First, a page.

A study from a team of researchers at Oregon State University shows that the longer you wait to retire, the longer you will likely live. So if you are planning to put off retirement until after 65, get your retirement plan ready to make sure you have planned to afford the extra longevity.
The 2016 study looked at 2,956 participants who were working in 1992 and retired sometime between 1993 and 2010. Healthy retirees were 11% less likely to die per year past retirement age. And people who said they were not healthy at the time of retirement showed a similar decrease in mortality.
What’s more, the study found that “there was no evidence that the effects of retirement age on mortality were modified by socio-demographic characteristics,” like wealth, race, gender or education level, “suggesting that the beneficial effect of retiring late may be universal across different socio-demographic profiles.”
Some studies have purported to show that staying married, owning a dog or visiting art museums are the keys to a longer life. Other studies show a link between higher educational attainment or living in a “blue” state and longevity. Wealth and exercise are often described as factors, too.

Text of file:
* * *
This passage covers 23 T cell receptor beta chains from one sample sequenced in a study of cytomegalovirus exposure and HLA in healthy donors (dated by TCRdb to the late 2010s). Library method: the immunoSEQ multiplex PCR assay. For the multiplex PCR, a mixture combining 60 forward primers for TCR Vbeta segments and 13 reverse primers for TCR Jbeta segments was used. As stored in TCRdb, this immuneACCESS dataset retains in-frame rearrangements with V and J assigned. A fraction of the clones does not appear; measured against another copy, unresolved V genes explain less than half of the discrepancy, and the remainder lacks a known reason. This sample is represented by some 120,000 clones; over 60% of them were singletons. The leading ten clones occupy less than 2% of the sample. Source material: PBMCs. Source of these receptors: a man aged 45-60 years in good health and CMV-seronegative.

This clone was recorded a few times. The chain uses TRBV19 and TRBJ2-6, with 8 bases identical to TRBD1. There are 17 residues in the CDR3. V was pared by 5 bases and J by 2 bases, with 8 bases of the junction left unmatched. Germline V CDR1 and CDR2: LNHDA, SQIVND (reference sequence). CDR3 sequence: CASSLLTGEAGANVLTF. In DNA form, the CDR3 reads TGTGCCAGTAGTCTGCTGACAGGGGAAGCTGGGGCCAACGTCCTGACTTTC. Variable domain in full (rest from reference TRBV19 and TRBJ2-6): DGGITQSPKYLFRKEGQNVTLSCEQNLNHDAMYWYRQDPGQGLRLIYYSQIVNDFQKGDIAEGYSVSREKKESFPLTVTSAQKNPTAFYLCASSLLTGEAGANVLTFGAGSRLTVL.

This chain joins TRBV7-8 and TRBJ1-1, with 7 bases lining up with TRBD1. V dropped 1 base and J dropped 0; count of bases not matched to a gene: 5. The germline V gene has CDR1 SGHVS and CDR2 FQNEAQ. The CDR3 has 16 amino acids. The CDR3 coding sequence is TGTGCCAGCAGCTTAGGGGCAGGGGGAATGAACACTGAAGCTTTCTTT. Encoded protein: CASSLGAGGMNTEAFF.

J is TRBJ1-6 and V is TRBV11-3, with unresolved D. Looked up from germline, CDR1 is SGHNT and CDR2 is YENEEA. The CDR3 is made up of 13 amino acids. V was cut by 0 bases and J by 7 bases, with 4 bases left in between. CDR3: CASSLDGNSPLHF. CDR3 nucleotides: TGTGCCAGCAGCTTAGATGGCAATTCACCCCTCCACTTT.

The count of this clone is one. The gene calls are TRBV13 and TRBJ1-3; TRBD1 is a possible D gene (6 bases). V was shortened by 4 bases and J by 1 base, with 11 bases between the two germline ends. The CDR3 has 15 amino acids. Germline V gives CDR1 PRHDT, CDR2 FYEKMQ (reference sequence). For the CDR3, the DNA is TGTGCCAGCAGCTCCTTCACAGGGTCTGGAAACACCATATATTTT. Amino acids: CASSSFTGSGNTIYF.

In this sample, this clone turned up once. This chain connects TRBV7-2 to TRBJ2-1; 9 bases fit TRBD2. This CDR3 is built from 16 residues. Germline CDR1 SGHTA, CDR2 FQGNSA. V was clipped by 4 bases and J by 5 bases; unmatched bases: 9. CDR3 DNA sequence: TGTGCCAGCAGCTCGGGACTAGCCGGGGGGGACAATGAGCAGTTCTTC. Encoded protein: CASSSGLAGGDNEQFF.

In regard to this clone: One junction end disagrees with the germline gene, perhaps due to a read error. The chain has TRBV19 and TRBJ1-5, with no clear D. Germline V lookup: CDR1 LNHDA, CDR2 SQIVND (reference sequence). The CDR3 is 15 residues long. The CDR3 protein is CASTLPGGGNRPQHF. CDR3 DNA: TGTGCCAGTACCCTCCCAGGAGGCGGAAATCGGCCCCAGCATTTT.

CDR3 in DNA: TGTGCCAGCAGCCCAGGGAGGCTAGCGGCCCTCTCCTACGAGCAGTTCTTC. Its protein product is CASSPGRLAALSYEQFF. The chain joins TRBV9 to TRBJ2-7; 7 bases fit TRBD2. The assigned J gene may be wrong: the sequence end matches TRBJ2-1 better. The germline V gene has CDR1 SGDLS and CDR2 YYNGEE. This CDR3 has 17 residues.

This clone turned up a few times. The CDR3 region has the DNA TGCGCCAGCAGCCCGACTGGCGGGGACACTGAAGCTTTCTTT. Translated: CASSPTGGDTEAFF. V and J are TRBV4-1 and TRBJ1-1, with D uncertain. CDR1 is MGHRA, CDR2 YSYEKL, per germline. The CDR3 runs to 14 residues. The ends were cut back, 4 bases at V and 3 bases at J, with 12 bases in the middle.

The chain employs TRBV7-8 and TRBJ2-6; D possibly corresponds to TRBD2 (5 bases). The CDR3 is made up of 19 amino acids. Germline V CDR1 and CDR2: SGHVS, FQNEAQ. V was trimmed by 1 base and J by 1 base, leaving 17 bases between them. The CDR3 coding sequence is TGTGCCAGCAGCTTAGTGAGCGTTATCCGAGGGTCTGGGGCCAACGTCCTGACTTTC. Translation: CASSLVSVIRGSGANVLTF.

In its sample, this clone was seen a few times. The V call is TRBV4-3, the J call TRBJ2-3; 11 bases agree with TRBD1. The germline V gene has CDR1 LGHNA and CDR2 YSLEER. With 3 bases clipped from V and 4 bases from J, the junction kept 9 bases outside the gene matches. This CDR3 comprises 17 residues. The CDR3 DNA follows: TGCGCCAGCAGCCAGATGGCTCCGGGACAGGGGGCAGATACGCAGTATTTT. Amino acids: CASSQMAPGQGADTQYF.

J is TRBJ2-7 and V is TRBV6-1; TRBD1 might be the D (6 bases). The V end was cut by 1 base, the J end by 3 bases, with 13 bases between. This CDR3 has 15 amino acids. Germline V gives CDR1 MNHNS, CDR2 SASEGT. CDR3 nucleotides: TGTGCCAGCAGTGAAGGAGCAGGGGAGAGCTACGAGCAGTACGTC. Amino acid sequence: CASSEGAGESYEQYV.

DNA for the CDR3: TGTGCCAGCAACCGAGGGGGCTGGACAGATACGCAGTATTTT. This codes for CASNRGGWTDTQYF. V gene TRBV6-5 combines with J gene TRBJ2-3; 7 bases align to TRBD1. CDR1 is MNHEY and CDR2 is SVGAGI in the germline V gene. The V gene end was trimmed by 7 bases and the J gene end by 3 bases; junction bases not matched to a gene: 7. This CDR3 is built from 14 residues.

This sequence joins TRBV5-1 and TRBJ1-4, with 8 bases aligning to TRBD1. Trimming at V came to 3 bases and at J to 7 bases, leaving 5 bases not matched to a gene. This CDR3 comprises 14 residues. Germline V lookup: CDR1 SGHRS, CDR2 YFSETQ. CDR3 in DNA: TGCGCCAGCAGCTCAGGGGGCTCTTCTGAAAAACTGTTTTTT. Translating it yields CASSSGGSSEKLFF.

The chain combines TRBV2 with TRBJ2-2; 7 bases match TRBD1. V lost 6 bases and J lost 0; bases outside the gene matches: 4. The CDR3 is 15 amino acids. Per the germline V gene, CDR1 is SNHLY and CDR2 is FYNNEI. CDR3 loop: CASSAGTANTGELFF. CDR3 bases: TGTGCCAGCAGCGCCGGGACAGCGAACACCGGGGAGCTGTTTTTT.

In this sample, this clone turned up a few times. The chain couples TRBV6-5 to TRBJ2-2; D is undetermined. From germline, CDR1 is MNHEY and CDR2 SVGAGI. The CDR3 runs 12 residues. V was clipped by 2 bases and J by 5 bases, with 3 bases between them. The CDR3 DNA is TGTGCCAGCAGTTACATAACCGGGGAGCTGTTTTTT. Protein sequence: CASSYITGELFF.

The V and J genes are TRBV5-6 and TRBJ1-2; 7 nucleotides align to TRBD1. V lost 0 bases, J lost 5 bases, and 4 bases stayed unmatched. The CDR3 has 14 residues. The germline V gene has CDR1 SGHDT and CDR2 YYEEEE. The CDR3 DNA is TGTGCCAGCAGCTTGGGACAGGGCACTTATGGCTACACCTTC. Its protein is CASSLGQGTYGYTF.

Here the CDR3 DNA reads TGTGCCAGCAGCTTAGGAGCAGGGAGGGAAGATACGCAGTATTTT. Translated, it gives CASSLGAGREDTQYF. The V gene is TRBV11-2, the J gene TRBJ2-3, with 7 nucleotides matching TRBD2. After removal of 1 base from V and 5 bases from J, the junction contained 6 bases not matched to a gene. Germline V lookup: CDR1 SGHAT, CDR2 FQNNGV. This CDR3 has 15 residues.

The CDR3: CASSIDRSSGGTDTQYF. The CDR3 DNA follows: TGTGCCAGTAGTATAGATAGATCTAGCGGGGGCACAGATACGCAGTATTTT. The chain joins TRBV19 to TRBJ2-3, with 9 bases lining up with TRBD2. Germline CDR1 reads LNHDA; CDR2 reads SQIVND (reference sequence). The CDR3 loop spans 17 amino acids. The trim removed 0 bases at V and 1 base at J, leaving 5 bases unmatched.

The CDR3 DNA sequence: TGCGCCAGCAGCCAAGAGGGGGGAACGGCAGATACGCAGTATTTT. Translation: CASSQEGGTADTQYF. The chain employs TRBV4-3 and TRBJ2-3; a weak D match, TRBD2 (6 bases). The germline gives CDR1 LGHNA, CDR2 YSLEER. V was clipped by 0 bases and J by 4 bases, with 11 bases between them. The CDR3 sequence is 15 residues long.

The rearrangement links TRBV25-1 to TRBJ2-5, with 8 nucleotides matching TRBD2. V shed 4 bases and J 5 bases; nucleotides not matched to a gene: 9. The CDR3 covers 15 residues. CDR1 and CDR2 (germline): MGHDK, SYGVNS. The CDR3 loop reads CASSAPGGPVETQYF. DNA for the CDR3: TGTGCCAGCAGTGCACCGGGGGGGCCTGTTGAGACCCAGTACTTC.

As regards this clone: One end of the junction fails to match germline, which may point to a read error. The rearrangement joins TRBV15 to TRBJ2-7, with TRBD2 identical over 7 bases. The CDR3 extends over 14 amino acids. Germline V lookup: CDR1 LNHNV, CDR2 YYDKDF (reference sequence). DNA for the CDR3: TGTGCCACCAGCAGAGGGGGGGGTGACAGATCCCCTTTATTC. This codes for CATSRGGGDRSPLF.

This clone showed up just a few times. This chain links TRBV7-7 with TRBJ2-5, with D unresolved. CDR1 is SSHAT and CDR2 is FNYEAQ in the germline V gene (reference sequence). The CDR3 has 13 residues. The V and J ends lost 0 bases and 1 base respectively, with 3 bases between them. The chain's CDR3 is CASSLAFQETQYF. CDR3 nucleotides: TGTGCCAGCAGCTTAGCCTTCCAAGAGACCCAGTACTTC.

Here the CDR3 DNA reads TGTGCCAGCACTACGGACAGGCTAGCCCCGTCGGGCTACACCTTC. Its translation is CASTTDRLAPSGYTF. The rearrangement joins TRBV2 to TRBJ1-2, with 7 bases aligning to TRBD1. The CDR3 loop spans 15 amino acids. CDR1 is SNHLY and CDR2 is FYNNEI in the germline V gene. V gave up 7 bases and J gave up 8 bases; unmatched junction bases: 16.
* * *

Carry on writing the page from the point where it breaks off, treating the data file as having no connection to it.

But the findings of the 2016 study suggest that the most profound reason people who retire later live longer is the same reason people in Okinawa, Japan, have the longest life expectancies. In Japanese it’s called “ikigai,” which literally means “life worth” and implies “something or someone that gives a person a sense of purpose or a reason for living.”
The authors of the Oregon State study explain why working longer may result in a longer life: “One possible explanation is employment is a key component of individuals’ identity that provides them with substantial financial, psychosocial, and cognitive resources.” “Additionally, retirement could be a stressful life event associated with cognitive decline, difficulties in daily activities, morbidities, anxiety, and depression.”
Work gives life purpose to many folks, and the longer you delay the transition out of the purposeful context of work, the better off you are. Following are several ways to stay in the workforce, or if that’s not practical or desirable, to replicate the benefits of work.
ORIGEN AUTORAL: Will Kenton